The ‘internet was down’ excuse… sounds like typical teenage excuse-making. Mine like to pull “I handed it in to you, you must have lost it” as they know I move all the time and it’s easy for things to get misplaced.
      Yes, the lay-out and design concept… Yeah… I agree with you there. Just looking at all the craziness they do with PowerPoint. I have to ban neon colored text.

      Reply
  4. Jim Wheeler

    An interesting topic here. A few thoughts from a member of the older generation:

    Since starting to blog about a year ago I find that an important quality of essays is information density. I find the result is improved if, when I do a post I go bcd over it and carefully throw out extraneous thoughts and needless adjectives. It seems more persuasive. The same is true of punctuation; one comma can change the intent of a sentence.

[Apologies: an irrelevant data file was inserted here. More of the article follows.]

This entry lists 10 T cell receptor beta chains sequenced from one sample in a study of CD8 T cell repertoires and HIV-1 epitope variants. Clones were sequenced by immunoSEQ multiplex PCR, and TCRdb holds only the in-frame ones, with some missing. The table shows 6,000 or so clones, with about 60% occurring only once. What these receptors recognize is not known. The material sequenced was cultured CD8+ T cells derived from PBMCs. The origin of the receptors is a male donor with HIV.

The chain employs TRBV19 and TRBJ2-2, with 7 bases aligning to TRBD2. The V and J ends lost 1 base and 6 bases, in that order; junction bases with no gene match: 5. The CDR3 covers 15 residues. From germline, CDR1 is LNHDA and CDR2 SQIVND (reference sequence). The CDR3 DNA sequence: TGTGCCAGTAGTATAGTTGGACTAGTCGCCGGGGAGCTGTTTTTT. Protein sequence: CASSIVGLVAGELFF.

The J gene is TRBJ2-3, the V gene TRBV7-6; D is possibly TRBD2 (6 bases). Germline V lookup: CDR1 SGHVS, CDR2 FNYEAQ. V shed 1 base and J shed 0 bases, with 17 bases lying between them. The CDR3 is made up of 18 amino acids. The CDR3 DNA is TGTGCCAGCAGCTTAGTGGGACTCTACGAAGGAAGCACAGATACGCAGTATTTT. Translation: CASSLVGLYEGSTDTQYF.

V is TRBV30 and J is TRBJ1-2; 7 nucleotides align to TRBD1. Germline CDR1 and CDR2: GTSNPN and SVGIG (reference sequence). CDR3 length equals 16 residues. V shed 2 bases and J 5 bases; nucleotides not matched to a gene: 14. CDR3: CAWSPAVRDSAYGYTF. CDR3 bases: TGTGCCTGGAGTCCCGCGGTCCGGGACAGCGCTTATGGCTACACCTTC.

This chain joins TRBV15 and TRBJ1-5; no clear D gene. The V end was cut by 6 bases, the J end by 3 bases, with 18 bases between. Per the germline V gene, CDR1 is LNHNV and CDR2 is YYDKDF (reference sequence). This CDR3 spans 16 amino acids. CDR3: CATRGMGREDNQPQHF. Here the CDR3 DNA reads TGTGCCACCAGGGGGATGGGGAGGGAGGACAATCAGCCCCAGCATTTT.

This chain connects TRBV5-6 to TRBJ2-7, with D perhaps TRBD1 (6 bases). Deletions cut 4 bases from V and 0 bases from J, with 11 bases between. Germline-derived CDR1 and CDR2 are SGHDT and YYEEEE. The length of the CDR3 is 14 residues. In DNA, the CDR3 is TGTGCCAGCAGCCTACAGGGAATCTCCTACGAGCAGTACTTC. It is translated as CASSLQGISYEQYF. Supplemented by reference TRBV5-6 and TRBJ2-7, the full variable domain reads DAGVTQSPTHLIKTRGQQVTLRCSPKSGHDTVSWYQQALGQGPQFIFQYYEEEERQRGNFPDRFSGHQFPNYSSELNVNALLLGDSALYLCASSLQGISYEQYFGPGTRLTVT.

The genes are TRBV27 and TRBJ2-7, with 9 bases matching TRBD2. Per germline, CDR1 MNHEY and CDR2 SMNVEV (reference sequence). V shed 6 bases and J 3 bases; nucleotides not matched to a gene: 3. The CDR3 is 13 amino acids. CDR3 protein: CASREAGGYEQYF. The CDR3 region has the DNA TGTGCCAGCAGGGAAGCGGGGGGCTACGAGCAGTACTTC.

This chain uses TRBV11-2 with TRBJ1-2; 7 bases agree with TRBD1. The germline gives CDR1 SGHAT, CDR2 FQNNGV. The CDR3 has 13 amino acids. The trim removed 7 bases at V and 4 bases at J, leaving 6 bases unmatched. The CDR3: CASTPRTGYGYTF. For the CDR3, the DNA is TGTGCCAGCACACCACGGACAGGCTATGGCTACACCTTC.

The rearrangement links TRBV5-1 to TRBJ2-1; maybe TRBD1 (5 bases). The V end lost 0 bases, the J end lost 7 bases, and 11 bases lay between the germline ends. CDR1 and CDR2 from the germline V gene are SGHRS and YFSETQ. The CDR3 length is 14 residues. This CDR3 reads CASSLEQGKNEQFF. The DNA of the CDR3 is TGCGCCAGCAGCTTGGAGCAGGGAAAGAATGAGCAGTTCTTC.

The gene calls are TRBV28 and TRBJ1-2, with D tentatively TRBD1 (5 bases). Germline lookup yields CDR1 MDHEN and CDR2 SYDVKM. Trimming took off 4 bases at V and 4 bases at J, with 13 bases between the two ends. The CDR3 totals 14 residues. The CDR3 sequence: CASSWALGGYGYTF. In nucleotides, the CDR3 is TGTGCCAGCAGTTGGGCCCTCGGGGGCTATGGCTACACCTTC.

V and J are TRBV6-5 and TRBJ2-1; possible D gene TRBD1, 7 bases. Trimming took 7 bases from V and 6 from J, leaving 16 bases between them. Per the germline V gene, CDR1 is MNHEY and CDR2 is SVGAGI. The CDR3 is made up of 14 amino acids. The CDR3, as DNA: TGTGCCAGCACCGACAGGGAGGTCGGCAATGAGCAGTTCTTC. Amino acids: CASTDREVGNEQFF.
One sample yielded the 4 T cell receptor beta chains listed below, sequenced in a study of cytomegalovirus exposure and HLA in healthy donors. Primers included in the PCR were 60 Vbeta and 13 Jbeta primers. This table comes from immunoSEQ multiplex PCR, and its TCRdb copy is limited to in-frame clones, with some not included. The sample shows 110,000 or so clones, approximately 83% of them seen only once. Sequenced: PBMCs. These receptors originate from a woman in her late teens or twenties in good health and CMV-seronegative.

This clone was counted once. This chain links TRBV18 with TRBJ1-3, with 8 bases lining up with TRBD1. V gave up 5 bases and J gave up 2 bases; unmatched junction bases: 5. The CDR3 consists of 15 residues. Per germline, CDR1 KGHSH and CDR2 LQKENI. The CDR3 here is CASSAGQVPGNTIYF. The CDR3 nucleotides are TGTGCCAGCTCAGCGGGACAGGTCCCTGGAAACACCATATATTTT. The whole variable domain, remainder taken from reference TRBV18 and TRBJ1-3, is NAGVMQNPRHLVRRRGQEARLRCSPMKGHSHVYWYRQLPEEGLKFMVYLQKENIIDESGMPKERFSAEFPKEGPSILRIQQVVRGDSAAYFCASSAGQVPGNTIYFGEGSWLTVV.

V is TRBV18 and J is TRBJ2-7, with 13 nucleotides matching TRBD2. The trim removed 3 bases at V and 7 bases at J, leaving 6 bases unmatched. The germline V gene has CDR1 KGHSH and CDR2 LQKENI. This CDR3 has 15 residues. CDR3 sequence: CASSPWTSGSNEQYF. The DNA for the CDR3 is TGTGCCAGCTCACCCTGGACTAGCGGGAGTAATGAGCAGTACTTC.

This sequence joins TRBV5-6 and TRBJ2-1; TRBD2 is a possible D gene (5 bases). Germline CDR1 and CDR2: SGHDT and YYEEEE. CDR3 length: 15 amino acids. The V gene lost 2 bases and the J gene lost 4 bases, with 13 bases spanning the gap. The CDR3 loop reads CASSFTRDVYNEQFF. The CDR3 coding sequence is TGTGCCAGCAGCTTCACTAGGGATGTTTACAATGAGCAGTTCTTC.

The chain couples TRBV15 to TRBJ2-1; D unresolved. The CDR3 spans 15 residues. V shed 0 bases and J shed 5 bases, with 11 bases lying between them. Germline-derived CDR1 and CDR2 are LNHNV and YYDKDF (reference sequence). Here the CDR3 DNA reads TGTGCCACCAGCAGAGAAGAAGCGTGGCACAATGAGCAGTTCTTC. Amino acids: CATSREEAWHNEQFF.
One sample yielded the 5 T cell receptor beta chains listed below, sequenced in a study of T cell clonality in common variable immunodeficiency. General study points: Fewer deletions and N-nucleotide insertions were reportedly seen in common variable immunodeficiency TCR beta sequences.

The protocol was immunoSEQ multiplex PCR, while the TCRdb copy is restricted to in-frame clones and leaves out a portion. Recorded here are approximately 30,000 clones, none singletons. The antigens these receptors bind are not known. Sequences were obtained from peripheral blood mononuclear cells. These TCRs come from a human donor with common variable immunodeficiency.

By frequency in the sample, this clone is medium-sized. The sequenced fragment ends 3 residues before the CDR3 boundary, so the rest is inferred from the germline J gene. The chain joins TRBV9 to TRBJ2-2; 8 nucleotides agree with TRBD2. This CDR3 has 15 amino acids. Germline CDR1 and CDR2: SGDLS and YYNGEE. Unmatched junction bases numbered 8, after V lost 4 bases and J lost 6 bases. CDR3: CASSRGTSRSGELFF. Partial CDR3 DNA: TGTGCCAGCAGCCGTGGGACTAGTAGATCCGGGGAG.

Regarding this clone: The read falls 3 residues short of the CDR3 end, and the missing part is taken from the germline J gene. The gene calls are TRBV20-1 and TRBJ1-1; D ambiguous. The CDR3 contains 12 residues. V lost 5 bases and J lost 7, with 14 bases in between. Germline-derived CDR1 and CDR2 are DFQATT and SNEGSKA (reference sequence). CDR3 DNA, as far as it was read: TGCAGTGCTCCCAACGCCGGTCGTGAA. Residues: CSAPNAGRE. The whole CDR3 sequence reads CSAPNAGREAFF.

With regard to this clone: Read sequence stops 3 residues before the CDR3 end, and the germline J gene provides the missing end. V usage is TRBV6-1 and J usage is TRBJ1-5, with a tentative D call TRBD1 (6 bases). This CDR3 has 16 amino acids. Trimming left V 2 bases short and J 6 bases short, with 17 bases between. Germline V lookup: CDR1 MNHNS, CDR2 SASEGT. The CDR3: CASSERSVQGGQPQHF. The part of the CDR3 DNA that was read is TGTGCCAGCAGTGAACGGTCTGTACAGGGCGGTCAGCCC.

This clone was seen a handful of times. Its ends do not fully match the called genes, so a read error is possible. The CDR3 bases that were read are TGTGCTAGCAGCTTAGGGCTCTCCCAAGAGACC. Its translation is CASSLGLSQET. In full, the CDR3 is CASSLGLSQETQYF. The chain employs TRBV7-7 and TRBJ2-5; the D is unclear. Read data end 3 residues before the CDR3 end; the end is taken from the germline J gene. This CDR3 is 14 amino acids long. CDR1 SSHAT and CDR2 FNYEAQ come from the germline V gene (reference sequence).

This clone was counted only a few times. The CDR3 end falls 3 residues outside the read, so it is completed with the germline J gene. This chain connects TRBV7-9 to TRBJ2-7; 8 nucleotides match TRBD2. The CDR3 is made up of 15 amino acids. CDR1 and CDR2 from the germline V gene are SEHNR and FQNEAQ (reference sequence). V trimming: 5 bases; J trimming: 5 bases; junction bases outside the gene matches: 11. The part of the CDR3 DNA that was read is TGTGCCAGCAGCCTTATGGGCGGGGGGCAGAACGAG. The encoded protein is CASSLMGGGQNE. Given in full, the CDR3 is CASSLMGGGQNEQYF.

One of my fellow bloggers habitually uses ALL CAPS for emphasis and makes many spelling errors. While his meaning still usually comes through (I guess), it makes more work on my part and I find it distracting. Quantity over quality is an impediment and my mind keeps interpreting the ALL CAPS as yelling. I can’t help it.

    Another important factor in writing, IMO, is organizing one’s thoughts before beginning. I often do a rough outline of the points I want to make. It saves more time than the effort takes. I submit that the principles espoused by Strunk and White in their classic handbook, “The Elements of Style” are timeless and needed now more than ever. There is a powerful meme in the digital age that speed trumps quality in writing. Perhaps this is driven by the sense that an error canbe just as quickly corrected as made, but I see much danger in this. On the other hand, if I were teaching writing I would try to convince the students that there is satisfaction to be had in delivering information in a compact and interesting form.

    Reply